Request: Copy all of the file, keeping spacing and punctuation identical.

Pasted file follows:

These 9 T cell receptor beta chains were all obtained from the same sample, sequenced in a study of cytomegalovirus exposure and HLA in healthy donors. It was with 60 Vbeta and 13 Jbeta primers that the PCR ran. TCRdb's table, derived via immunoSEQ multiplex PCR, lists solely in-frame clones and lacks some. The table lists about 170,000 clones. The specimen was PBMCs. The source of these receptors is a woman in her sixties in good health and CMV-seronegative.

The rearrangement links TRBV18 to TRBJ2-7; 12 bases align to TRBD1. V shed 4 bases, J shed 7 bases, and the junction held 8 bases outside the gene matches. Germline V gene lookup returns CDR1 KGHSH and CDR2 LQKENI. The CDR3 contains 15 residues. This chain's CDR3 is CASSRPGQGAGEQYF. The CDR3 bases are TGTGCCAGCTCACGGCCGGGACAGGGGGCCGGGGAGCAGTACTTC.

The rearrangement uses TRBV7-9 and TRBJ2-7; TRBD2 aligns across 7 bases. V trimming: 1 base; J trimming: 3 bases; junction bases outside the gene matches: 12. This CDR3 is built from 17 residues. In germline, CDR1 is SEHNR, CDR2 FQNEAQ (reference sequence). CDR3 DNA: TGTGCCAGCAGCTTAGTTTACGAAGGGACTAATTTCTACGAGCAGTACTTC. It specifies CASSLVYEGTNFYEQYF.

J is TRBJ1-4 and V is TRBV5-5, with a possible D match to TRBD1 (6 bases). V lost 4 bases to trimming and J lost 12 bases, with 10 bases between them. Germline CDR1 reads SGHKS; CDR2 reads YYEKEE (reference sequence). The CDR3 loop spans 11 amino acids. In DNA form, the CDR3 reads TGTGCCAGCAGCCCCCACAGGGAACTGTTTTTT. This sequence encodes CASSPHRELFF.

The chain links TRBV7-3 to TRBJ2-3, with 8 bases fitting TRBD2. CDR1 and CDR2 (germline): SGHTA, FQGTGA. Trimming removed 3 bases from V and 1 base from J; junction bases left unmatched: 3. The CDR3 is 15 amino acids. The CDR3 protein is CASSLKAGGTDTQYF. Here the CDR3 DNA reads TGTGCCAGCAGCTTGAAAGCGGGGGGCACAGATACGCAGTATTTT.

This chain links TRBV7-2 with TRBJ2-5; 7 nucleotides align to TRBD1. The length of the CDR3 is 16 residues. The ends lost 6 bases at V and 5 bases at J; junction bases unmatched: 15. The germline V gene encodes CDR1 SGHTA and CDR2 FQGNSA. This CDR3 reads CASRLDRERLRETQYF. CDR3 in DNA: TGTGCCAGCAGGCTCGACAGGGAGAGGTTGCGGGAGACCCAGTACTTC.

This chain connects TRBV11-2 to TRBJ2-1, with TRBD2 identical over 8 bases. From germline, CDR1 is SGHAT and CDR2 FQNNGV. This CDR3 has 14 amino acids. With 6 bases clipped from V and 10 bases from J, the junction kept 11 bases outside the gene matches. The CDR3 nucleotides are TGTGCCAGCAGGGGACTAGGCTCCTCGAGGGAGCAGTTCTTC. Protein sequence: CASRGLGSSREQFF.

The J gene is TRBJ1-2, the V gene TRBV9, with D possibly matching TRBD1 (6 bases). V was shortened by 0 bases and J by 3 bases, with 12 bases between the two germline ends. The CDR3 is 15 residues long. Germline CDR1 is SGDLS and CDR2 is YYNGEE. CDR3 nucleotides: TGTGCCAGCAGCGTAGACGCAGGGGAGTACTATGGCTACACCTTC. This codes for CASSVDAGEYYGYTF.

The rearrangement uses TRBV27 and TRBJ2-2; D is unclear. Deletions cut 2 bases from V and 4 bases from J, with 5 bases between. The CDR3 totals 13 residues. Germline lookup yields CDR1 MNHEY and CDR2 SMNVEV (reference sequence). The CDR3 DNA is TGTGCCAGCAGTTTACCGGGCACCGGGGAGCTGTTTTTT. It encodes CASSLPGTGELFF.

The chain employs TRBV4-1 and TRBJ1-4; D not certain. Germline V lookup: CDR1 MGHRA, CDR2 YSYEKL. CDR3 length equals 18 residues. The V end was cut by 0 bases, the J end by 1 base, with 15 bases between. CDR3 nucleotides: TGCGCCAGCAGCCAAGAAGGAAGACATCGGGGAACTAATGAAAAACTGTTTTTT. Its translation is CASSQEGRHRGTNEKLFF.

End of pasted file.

These 9 T cell receptor beta chains were all obtained from the same sample, sequenced in a study of cytomegalovirus exposure and HLA in healthy donors. It was with 60 Vbeta and 13 Jbeta primers that the PCR ran. TCRdb's table, derived via immunoSEQ multiplex PCR, lists solely in-frame clones and lacks some. The table lists about 170,000 clones. The specimen was PBMCs. The source of these receptors is a woman in her sixties in good health and CMV-seronegative.

The rearrangement links TRBV18 to TRBJ2-7; 12 bases align to TRBD1. V shed 4 bases, J shed 7 bases, and the junction held 8 bases outside the gene matches. Germline V gene lookup returns CDR1 KGHSH and CDR2 LQKENI. The CDR3 contains 15 residues. This chain's CDR3 is CASSRPGQGAGEQYF. The CDR3 bases are TGTGCCAGCTCACGGCCGGGACAGGGGGCCGGGGAGCAGTACTTC.

The rearrangement uses TRBV7-9 and TRBJ2-7; TRBD2 aligns across 7 bases. V trimming: 1 base; J trimming: 3 bases; junction bases outside the gene matches: 12. This CDR3 is built from 17 residues. In germline, CDR1 is SEHNR, CDR2 FQNEAQ (reference sequence). CDR3 DNA: TGTGCCAGCAGCTTAGTTTACGAAGGGACTAATTTCTACGAGCAGTACTTC. It specifies CASSLVYEGTNFYEQYF.

J is TRBJ1-4 and V is TRBV5-5, with a possible D match to TRBD1 (6 bases). V lost 4 bases to trimming and J lost 12 bases, with 10 bases between them. Germline CDR1 reads SGHKS; CDR2 reads YYEKEE (reference sequence). The CDR3 loop spans 11 amino acids. In DNA form, the CDR3 reads TGTGCCAGCAGCCCCCACAGGGAACTGTTTTTT. This sequence encodes CASSPHRELFF.

The chain links TRBV7-3 to TRBJ2-3, with 8 bases fitting TRBD2. CDR1 and CDR2 (germline): SGHTA, FQGTGA. Trimming removed 3 bases from V and 1 base from J; junction bases left unmatched: 3. The CDR3 is 15 amino acids. The CDR3 protein is CASSLKAGGTDTQYF. Here the CDR3 DNA reads TGTGCCAGCAGCTTGAAAGCGGGGGGCACAGATACGCAGTATTTT.

This chain links TRBV7-2 with TRBJ2-5; 7 nucleotides align to TRBD1. The length of the CDR3 is 16 residues. The ends lost 6 bases at V and 5 bases at J; junction bases unmatched: 15. The germline V gene encodes CDR1 SGHTA and CDR2 FQGNSA. This CDR3 reads CASRLDRERLRETQYF. CDR3 in DNA: TGTGCCAGCAGGCTCGACAGGGAGAGGTTGCGGGAGACCCAGTACTTC.

This chain connects TRBV11-2 to TRBJ2-1, with TRBD2 identical over 8 bases. From germline, CDR1 is SGHAT and CDR2 FQNNGV. This CDR3 has 14 amino acids. With 6 bases clipped from V and 10 bases from J, the junction kept 11 bases outside the gene matches. The CDR3 nucleotides are TGTGCCAGCAGGGGACTAGGCTCCTCGAGGGAGCAGTTCTTC. Protein sequence: CASRGLGSSREQFF.

The J gene is TRBJ1-2, the V gene TRBV9, with D possibly matching TRBD1 (6 bases). V was shortened by 0 bases and J by 3 bases, with 12 bases between the two germline ends. The CDR3 is 15 residues long. Germline CDR1 is SGDLS and CDR2 is YYNGEE. CDR3 nucleotides: TGTGCCAGCAGCGTAGACGCAGGGGAGTACTATGGCTACACCTTC. This codes for CASSVDAGEYYGYTF.

The rearrangement uses TRBV27 and TRBJ2-2; D is unclear. Deletions cut 2 bases from V and 4 bases from J, with 5 bases between. The CDR3 totals 13 residues. Germline lookup yields CDR1 MNHEY and CDR2 SMNVEV (reference sequence). The CDR3 DNA is TGTGCCAGCAGTTTACCGGGCACCGGGGAGCTGTTTTTT. It encodes CASSLPGTGELFF.

The chain employs TRBV4-1 and TRBJ1-4; D not certain. Germline V lookup: CDR1 MGHRA, CDR2 YSYEKL. CDR3 length equals 18 residues. The V end was cut by 0 bases, the J end by 1 base, with 15 bases between. CDR3 nucleotides: TGCGCCAGCAGCCAAGAAGGAAGACATCGGGGAACTAATGAAAAACTGTTTTTT. Its translation is CASSQEGRHRGTNEKLFF.